Like these ladies, there were many others. (I’ll be taking a look at another historical Champagne Dame soon, so stay tuned.) However, in addition to taking a moment to appreciate the ladies that paved the way, I also wanted to take a look at a modern lady-made Champagne. I settled on a bottle of Champagne Lamiable Grand Cru Extra Brut NV I had in “the cellar.”

This house is moving under sisterly control with its current generation. Lamiable is a small producer based in the village of Tours-sur-Marne, in the Vallée de la Marne sub-region of Champagne. The Lamiable family completed its first harvest in the area in 1955. They then spent 20 years building up their cellars, finally purchasing their first press in 1960. Jean-Pierre Lamiable took over in 1972 and set about building up the business. Eventually, his two daughters, Orianne and Ophélie, joined him in running the company. Orianne is responsible for managing the commercial side of things. Ophélie took over the farm in 2006 and has been in charge of the wine and vineyard since.

I was hoping to find more background on these two sisters but could not find much. However, Ophélie runs the house’s Instagram and makes it look like a joyful place.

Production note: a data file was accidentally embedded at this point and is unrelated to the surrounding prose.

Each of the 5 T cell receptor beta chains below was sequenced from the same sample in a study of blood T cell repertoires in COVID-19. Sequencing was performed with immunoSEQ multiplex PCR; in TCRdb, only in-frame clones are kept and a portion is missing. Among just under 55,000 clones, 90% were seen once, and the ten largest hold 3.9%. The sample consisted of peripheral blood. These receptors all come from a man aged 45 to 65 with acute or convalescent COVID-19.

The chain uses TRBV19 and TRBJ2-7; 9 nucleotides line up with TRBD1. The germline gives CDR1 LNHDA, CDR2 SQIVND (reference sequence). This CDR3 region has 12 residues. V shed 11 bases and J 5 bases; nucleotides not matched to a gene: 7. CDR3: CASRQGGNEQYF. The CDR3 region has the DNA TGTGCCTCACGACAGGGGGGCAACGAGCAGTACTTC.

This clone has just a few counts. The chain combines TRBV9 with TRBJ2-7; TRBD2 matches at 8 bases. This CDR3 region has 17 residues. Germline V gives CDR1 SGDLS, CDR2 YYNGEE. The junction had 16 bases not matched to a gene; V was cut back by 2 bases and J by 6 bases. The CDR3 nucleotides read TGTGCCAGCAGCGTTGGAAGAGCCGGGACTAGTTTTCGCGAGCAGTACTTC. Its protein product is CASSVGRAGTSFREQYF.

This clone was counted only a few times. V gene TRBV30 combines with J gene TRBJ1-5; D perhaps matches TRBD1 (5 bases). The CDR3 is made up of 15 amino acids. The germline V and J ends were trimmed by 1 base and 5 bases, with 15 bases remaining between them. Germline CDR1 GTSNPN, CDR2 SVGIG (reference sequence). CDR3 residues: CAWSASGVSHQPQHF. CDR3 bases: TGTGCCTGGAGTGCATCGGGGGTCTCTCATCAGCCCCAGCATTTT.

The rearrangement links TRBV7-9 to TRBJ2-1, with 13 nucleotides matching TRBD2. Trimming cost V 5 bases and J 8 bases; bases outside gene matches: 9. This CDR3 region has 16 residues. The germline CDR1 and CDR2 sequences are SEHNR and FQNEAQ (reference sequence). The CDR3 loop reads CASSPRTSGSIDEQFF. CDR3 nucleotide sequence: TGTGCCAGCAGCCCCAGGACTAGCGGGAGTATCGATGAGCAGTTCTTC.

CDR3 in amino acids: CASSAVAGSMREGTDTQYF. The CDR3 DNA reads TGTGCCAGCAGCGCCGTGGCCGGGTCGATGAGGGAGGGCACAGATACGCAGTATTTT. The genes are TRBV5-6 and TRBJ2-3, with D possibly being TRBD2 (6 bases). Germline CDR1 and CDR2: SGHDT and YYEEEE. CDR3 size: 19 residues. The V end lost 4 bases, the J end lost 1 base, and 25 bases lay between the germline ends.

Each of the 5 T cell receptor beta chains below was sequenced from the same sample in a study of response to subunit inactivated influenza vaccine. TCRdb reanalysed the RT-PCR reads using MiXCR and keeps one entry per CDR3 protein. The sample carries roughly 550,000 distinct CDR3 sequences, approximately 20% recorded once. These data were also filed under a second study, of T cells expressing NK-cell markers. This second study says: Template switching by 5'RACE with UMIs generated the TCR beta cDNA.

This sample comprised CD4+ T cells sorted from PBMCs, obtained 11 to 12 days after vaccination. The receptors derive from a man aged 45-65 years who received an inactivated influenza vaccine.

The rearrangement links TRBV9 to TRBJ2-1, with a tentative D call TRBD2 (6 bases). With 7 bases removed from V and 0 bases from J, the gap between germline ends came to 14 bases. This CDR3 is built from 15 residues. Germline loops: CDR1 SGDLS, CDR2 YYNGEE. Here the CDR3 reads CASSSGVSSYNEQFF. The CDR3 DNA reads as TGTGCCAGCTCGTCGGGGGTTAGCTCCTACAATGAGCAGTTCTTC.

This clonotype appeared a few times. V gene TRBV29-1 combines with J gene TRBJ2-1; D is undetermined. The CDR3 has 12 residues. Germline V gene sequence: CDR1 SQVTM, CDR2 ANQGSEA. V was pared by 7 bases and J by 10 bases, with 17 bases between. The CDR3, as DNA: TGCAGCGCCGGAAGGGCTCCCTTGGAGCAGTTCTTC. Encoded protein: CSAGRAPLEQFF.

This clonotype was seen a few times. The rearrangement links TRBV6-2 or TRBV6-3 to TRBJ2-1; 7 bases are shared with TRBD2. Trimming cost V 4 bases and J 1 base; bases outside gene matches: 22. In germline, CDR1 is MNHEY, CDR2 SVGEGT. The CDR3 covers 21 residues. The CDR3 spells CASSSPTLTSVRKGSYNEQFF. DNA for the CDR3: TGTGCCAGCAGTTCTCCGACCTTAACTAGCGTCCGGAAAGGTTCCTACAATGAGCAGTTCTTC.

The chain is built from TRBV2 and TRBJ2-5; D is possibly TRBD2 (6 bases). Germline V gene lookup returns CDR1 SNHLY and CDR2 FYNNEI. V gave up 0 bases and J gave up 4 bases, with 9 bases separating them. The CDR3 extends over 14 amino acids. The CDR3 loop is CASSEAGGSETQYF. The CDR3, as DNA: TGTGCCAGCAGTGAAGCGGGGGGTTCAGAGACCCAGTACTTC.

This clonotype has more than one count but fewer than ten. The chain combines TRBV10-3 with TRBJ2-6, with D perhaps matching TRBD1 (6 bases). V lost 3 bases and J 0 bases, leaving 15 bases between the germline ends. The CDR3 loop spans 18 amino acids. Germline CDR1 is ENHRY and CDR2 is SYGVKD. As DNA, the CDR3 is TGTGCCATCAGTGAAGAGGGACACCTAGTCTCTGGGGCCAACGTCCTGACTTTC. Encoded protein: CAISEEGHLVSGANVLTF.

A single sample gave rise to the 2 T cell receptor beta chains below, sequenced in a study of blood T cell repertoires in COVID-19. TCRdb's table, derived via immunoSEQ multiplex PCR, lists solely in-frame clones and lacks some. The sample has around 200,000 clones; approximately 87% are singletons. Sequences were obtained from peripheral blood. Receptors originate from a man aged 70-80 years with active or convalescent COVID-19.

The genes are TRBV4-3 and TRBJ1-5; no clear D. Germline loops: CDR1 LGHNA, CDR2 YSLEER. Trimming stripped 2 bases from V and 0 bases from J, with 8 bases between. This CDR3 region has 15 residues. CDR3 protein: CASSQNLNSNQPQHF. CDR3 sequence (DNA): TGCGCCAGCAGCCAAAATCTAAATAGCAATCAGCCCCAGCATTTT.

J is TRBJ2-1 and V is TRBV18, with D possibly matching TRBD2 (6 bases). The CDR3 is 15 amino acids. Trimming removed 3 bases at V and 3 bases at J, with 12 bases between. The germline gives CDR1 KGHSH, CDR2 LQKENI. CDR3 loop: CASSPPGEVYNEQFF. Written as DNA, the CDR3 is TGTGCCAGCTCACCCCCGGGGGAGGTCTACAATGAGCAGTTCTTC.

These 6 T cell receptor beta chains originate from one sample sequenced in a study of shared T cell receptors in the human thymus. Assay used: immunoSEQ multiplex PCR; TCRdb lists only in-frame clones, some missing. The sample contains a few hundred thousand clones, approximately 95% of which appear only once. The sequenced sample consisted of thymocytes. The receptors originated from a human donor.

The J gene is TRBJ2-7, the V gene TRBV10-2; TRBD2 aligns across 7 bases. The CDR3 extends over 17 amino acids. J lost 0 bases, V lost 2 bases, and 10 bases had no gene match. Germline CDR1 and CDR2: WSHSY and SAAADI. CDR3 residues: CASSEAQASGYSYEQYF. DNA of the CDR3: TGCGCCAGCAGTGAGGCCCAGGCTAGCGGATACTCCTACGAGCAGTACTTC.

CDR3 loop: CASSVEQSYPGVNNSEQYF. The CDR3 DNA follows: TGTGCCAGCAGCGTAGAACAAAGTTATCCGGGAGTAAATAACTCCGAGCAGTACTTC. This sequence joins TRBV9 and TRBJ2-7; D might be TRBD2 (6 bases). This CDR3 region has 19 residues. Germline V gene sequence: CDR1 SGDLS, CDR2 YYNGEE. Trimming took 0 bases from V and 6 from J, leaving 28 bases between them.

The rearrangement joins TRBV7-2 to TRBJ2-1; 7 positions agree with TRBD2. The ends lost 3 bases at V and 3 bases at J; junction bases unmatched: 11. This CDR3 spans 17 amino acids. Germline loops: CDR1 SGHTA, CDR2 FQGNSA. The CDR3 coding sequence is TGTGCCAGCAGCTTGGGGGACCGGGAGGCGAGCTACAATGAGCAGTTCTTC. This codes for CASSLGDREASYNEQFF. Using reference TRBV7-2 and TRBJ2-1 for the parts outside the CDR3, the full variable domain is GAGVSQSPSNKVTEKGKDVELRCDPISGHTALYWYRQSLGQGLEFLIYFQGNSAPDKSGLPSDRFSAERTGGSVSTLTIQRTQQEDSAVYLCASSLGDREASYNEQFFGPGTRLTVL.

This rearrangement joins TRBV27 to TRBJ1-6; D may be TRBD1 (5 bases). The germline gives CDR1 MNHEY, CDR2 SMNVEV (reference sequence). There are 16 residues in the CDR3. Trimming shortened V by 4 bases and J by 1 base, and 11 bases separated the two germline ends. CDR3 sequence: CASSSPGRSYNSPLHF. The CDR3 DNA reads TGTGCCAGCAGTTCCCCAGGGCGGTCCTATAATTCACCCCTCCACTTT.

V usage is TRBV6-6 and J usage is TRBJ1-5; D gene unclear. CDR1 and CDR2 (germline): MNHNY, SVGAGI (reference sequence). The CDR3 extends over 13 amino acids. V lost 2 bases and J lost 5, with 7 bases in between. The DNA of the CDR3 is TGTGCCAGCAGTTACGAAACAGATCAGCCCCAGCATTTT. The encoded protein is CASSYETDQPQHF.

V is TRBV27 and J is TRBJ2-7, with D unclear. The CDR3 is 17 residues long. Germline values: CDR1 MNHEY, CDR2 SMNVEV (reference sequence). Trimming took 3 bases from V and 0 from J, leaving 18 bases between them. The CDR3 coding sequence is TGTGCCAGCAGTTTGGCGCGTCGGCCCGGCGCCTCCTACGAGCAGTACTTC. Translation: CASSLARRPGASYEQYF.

I only drink champagne when I’m happy, and when I’m sad. Sometimes I drink it when I’m alone. When I have company, I consider it obligatory. I trifle with it if I am not hungry and drink it when I am. Otherwise, I never touch it—unless I’m thirsty.” –Lily Bollinger, of the Bollinger Champagne house

I’ll let another Grand Dame de Champagne, Lilly Bollinger, set the mood for this pairing with her famous quote. It is appropriate here I think because there was both an occasion and there wasn’t, and my mood was mixed. However, as she puts it, Champagne is welcome in all scenarios.

There was a sort-of occasion. Greg and I had celebrated our wedding anniversary a couple of weeks before by taking a trip up to the Culinary Cabin with friends. We had a great time but hadn’t yet had a celebration just the two of us. Our intent was to have a belated dinner out–and eventually did–but we hadn’t managed to find a moment to schedule it yet. I thought it would be nice to have a special, but chill night in with a lovely bottle of Champers.